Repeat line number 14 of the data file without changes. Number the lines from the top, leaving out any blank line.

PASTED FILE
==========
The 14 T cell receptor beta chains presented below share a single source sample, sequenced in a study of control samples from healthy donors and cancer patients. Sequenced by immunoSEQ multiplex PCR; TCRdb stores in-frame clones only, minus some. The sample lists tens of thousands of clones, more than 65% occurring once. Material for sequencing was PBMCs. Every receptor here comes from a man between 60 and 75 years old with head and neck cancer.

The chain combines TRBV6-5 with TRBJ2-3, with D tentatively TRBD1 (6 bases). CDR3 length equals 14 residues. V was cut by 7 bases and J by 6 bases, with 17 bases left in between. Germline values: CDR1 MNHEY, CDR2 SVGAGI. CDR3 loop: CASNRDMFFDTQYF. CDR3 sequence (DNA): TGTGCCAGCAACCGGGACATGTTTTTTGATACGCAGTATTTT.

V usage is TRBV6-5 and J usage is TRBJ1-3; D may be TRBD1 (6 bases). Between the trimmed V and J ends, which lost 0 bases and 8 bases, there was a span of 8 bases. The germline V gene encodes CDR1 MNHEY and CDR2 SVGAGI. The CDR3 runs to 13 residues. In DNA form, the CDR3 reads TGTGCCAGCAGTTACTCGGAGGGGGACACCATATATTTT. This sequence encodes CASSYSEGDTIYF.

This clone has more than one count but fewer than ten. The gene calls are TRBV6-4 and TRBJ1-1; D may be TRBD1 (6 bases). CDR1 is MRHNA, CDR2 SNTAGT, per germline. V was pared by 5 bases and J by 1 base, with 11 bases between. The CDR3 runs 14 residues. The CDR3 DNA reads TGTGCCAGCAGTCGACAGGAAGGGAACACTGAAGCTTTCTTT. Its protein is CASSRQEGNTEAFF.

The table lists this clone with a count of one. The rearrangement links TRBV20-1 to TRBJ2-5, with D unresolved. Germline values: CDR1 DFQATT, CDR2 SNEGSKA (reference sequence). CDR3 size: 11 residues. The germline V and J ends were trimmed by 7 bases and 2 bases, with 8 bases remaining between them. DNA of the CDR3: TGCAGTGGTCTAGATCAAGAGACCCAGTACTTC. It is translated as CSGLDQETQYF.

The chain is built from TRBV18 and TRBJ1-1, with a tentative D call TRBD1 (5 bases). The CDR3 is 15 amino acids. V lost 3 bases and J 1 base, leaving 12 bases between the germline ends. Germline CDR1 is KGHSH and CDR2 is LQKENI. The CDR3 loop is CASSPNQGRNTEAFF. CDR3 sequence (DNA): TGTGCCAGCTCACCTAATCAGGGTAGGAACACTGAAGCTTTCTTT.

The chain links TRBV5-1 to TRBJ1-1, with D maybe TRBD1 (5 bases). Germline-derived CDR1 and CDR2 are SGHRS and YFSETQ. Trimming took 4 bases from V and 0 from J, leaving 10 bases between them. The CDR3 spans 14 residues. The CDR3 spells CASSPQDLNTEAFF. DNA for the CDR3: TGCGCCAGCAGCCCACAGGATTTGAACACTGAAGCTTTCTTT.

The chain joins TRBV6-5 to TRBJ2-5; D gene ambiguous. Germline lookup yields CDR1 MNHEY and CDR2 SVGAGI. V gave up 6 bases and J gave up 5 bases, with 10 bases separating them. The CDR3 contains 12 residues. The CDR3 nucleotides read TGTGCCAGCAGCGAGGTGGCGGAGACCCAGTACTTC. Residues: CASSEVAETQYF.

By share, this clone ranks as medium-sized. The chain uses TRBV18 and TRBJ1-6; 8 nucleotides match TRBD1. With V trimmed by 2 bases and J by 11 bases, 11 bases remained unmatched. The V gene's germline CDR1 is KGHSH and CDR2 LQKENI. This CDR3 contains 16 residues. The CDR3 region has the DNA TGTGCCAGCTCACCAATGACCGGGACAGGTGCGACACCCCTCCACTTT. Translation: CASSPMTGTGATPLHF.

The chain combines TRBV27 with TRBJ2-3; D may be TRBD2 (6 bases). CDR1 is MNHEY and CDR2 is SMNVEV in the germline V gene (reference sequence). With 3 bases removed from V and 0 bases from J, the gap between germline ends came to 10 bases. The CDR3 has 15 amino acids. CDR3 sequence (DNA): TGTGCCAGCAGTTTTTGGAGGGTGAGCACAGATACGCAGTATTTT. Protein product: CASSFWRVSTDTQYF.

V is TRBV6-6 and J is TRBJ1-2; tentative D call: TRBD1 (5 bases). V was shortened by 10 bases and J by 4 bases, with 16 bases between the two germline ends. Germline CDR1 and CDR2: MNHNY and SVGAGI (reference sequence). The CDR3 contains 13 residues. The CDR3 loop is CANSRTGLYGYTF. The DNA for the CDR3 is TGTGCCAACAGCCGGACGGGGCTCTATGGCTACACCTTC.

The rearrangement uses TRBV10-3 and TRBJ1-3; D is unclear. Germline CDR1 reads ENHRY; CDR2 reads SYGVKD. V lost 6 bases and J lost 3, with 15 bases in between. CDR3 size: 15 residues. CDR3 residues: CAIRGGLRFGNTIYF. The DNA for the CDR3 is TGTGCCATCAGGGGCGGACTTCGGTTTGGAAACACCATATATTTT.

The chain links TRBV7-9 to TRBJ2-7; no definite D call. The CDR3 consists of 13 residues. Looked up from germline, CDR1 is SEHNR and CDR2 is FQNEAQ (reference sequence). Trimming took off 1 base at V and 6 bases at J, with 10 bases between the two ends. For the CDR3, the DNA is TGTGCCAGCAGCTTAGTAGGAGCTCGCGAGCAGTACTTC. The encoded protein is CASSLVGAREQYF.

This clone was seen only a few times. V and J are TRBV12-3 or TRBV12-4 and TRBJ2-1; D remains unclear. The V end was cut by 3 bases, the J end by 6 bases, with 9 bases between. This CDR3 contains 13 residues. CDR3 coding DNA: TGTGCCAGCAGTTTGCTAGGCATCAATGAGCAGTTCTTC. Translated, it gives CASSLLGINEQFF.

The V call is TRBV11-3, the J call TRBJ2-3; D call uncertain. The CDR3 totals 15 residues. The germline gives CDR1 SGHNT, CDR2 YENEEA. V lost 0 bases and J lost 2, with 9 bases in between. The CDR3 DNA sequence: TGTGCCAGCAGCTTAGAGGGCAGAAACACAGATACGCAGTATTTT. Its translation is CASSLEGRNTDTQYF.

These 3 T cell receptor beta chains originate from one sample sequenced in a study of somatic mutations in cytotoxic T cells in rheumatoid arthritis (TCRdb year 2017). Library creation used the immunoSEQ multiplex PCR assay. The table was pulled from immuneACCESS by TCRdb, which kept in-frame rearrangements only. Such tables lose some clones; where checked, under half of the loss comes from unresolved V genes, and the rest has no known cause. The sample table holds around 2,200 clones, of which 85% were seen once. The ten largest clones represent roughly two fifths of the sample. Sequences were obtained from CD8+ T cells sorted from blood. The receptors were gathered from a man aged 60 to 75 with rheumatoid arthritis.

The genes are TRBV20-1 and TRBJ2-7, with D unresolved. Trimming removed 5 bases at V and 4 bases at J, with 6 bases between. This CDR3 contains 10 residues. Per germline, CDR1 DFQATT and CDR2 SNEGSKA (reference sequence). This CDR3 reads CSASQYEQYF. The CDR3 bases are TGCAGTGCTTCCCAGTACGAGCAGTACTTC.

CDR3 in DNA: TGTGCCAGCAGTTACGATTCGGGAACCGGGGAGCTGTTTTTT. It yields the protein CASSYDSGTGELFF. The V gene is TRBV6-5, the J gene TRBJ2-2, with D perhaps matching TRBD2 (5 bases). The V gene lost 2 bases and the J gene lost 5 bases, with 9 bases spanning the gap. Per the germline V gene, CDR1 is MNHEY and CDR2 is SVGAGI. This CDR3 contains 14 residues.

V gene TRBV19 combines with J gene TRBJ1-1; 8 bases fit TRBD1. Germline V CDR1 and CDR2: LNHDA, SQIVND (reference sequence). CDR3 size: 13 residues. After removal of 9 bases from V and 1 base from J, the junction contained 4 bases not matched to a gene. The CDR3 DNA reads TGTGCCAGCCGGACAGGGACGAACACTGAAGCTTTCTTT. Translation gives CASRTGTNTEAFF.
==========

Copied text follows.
This clone was seen only a few times. V and J are TRBV12-3 or TRBV12-4 and TRBJ2-1; D remains unclear. The V end was cut by 3 bases, the J end by 6 bases, with 9 bases between. This CDR3 contains 13 residues. CDR3 coding DNA: TGTGCCAGCAGTTTGCTAGGCATCAATGAGCAGTTCTTC. Translated, it gives CASSLLGINEQFF.